Guest writer Stuart Chinaloy (@FalseNlne) writes the first of his World Cup blogs.
What an incredible tournament.
The final 11pm kick off of the 2014 World Cup gave us a dramatic late equaliser seconds from the final whistle – a moment that really sums up this quite stunning show in Brazil.
I apologise sincerely for moaning at any point, as for every Iran vs Nigeria 0-0 and England defeat has given us a Jermaine Jones screamer, Tim Cahill rocket or second half fight back. It really is a pleasure to be able to watch such an action-packed spectacle (and we’re barely half-way through).
I will be bringing you daily blog posts from here on in, hoping to replicate for you, a fragment of the enjoyment that Brazil 2014 has so far given me.
Time for Ronaldo to appreciate his team mates?
Cristiano Ronaldo is a difficult player to watch when at his most petulant. Arms flailing, head down and uninterested, he often portrays a forlorn figure every other summer for Portugal. At his brilliant best no goal is safe, yet he doesn’t have the impact he really should for the Selecção.
His performance on Sunday evening was in many ways abysmal and, yet, that will all be forgotten because of his quite incredible assist for the Varela equaliser (and six seconds of tekkers).
The cross he whipped was nothing less than exquisite, and was in many ways a cruel blow to a gutsy American team, heartbroken to have been robbed almost certain qualification for the last sixteen. My gripe is why he can’t assist and build play like this more often?
The burden of this Portugese side is that bar Ronaldo, the squad lacks real goalscorers. Nani, a player whom is infuriatingly indifferent has scored a solitary league cup goal. Eder, a promising young forward managed only four goals before suffering a cruciate ligament tear in March. His veteran colleague Helder Postiga failed to get on the scoresheet after his January loan move to Lazio. And finally we have Silvestre Varela, Ronaldo’s highest scoring compatriot over the season with seven strikes to his name.
In a post match interview, Ronaldo admitted he didn’t think this side had the quality to compete for football’s most coveted prize.
“Maybe we’re an average team,” he said. “It would be a lie to say that we are a ‘top’ team, we have many limitations”.
So it’s easy to see why Ronaldo would be so incessant on taking the scoring responsibility as he undoubtedly feels no one else is capable. Ronaldo must be more willing to link more effectively and frequently with the best Portuguese passer João Moutinho. He created a third of Portugal’s twelve chances yesterday, while dominating the majority of the play of the middle of the park. Yet he only passed to Ronaldo three times in 90 minutes yesterday.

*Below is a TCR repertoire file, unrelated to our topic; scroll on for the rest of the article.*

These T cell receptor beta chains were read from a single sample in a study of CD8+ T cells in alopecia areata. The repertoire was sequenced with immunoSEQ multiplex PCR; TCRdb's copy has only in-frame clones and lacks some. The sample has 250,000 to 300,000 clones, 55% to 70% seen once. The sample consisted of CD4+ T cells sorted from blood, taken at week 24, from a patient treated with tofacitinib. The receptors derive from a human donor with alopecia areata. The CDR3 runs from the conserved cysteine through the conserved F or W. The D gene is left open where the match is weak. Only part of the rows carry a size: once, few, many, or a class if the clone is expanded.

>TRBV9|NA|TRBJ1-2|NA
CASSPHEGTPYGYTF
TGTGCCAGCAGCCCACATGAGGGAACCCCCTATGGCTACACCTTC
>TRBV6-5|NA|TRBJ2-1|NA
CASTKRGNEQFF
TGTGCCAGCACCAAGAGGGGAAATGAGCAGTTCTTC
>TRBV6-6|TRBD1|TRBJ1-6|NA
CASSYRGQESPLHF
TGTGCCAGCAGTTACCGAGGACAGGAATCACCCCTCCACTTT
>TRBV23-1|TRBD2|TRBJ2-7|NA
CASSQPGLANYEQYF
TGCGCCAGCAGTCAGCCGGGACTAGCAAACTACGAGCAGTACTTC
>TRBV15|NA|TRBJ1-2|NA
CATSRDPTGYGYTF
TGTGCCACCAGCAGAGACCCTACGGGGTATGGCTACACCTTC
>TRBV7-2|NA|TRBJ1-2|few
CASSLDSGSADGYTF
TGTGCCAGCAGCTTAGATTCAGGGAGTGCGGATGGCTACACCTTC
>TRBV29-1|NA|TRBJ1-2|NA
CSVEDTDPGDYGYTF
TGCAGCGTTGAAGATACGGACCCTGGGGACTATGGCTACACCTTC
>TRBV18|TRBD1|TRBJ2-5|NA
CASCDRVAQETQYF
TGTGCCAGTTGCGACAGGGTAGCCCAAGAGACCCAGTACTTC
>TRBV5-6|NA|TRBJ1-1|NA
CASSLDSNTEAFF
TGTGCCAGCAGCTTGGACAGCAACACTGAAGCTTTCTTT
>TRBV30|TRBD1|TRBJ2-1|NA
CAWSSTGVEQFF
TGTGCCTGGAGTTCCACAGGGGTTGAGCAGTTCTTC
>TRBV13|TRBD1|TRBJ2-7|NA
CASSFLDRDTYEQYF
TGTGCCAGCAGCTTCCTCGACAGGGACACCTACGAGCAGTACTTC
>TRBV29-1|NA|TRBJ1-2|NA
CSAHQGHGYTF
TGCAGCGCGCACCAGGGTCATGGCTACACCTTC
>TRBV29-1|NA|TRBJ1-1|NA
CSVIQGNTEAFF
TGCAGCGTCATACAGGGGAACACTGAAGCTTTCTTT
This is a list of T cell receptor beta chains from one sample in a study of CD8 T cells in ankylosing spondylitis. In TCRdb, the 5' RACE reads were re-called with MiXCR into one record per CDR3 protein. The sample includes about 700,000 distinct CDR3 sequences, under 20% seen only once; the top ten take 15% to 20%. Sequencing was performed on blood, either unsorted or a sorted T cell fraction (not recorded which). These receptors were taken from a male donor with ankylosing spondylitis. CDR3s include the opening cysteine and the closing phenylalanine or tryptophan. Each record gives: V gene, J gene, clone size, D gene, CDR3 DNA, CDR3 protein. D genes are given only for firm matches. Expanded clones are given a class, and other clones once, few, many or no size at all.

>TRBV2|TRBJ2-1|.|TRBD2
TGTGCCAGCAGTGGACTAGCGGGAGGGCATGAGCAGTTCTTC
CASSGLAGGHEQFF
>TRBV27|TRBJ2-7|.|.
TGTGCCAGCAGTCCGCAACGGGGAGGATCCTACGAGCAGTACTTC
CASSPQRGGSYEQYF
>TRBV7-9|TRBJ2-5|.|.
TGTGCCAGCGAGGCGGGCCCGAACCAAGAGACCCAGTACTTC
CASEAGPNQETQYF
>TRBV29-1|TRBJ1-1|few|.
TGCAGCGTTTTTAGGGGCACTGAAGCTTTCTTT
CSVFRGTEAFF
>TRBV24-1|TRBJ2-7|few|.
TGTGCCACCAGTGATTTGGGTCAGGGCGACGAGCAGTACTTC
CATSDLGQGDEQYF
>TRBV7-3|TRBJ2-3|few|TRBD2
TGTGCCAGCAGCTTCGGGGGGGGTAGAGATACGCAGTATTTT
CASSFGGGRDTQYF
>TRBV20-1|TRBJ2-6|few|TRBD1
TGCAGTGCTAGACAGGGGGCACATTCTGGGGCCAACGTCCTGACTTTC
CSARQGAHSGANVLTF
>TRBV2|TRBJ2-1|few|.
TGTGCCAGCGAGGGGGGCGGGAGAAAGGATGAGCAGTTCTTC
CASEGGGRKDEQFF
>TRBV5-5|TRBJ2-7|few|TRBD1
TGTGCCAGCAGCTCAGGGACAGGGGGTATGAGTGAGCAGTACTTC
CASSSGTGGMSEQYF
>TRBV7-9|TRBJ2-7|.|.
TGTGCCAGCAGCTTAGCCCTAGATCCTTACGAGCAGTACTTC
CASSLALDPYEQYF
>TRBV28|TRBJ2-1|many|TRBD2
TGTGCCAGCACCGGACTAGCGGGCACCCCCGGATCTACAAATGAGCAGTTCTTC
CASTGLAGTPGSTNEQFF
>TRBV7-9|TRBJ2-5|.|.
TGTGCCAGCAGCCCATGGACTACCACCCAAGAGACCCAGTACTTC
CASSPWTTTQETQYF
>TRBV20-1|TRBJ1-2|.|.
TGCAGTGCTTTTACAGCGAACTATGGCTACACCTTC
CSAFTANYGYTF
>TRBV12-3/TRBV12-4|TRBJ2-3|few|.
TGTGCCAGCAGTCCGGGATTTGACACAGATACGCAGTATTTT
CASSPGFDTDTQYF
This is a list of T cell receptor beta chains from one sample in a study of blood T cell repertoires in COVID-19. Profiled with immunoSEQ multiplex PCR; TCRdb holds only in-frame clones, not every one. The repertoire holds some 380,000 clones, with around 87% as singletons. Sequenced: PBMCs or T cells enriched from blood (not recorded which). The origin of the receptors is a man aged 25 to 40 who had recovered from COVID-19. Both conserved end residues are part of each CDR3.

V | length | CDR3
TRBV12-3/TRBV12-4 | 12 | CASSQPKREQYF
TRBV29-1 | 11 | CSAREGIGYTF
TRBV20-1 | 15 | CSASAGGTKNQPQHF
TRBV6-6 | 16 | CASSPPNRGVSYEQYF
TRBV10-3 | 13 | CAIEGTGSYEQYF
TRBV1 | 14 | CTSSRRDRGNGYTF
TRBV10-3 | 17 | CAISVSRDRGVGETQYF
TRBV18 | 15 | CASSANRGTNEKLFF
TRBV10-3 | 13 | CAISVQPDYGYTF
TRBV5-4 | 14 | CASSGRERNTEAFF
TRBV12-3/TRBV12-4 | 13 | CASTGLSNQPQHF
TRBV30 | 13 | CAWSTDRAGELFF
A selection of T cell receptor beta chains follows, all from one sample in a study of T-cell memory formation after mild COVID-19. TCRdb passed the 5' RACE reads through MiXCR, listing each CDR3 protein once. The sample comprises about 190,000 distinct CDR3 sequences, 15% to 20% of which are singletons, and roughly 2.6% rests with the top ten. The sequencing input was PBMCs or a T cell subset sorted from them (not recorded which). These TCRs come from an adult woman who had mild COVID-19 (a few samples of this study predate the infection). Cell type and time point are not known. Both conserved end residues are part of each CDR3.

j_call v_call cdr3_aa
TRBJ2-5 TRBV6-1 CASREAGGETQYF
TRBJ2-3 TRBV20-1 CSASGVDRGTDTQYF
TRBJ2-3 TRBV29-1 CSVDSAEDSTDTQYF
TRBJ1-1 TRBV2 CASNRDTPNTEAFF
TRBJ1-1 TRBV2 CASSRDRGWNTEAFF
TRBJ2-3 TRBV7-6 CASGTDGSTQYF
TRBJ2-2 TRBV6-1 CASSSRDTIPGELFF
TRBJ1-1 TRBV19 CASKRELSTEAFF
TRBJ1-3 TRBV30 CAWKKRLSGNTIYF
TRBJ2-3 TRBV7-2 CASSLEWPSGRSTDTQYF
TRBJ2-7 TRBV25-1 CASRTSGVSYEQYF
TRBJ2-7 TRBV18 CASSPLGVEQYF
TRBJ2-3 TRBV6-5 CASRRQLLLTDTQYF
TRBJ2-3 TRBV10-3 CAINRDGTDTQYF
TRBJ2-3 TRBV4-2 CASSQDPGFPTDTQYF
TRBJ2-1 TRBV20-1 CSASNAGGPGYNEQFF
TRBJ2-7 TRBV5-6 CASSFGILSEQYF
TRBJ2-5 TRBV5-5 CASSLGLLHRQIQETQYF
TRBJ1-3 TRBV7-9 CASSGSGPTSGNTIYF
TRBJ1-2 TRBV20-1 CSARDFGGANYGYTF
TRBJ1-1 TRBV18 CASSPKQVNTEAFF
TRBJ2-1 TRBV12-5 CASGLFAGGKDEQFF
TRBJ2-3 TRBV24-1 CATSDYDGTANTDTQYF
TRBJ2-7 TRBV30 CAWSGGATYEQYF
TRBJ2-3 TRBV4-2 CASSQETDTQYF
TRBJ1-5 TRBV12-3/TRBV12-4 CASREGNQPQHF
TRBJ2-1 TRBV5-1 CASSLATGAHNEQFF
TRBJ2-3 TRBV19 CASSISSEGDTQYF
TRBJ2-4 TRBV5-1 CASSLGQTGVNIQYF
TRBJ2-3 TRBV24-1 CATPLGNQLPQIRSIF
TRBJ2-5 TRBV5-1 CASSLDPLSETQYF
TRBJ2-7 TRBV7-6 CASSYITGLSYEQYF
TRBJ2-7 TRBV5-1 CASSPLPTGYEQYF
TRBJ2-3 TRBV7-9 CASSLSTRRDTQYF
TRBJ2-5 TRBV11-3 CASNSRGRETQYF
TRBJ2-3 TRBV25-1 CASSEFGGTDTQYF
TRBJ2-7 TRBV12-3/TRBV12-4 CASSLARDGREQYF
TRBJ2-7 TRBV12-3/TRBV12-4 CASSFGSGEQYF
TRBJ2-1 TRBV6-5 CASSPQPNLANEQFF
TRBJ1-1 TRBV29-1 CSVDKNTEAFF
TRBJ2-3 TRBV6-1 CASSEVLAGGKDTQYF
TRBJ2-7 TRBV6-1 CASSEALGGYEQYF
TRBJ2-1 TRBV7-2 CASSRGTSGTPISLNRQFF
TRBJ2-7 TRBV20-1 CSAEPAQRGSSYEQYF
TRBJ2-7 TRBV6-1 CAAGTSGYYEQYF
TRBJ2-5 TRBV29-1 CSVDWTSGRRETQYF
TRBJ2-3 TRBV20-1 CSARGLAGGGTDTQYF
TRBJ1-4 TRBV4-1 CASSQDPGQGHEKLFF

Dropping off, linking and exploiting the space created in behind would be an effective way of contributing to building Portugal’s lagging build up play. Quite simply for Portugal to succeed Ronaldo has to be both a creator and finisher. A tall order, but one he’s more than capable of as one of the greatest players of his generation.
Fabian Johnson – a new star?
The evolution of the full back has been remarkable, to such an extent that they are arguably the most significant position on the pitch. The likes of Dani Alves, Daley Blind, Glen Johnson, Kwadho Asamoah, Dario Srna and many others have been crucial for their sides. None more so, however, than Fabian Johnson, who has been one of the standout players at this tournament.
The unrelentingly quick German-born American was nothing short of incredible on Sunday evening. Proving a useful outlet, in taking advantage of the acres of space which Ronaldo left behind him while maintaining his task of closing down and jockeying the Ballon d’Or winner.
By regularly moving into space, (highlighted by his agressive heat map) vacated by that of both Ronaldo and makeshift left back Almeida he cause huge problems, particularly for Raul Meireles who as a result was consistently found tracking the full back and as a result didn’t have his normal effect in controlling Portuguese possession.
The Mönchengladbach-bound full-back will no doubt be effective in the final American group encounter against Germany. I suspect the danger he’s caused so far will continue and to devastating effect against Löw’s preferred left back Howedes who was caused problems by the similarly pacey Atsu.
Crunch time for Croatia and Mexico
The final group games should bring very a very tight affair, with a number of caveats to qualification there is an emphasis on both qualifying, as well as topping your group. For a Holland, Chile, Mexico and Croatia the games are significant. These matches which should have some of the most interesting tactical battles, with key match-ups featured throughout both encounters.
Croatia and Mexico will be close to call with the Balkan team edging possession with their highly competent passing engines of a Modrić and Rakitić featuring at the base of the midfield. Long term captain Marquez will be crucial in reading passing moves, intercepting and then starting Mexican attacks, often finding the wingers with direct diagonal balls to both flanks.
Again the flanks will be key, with Srna looking to move into space vacated by adventurous wing back Layún, who was particularly impressive against Cameroon when given license to roam.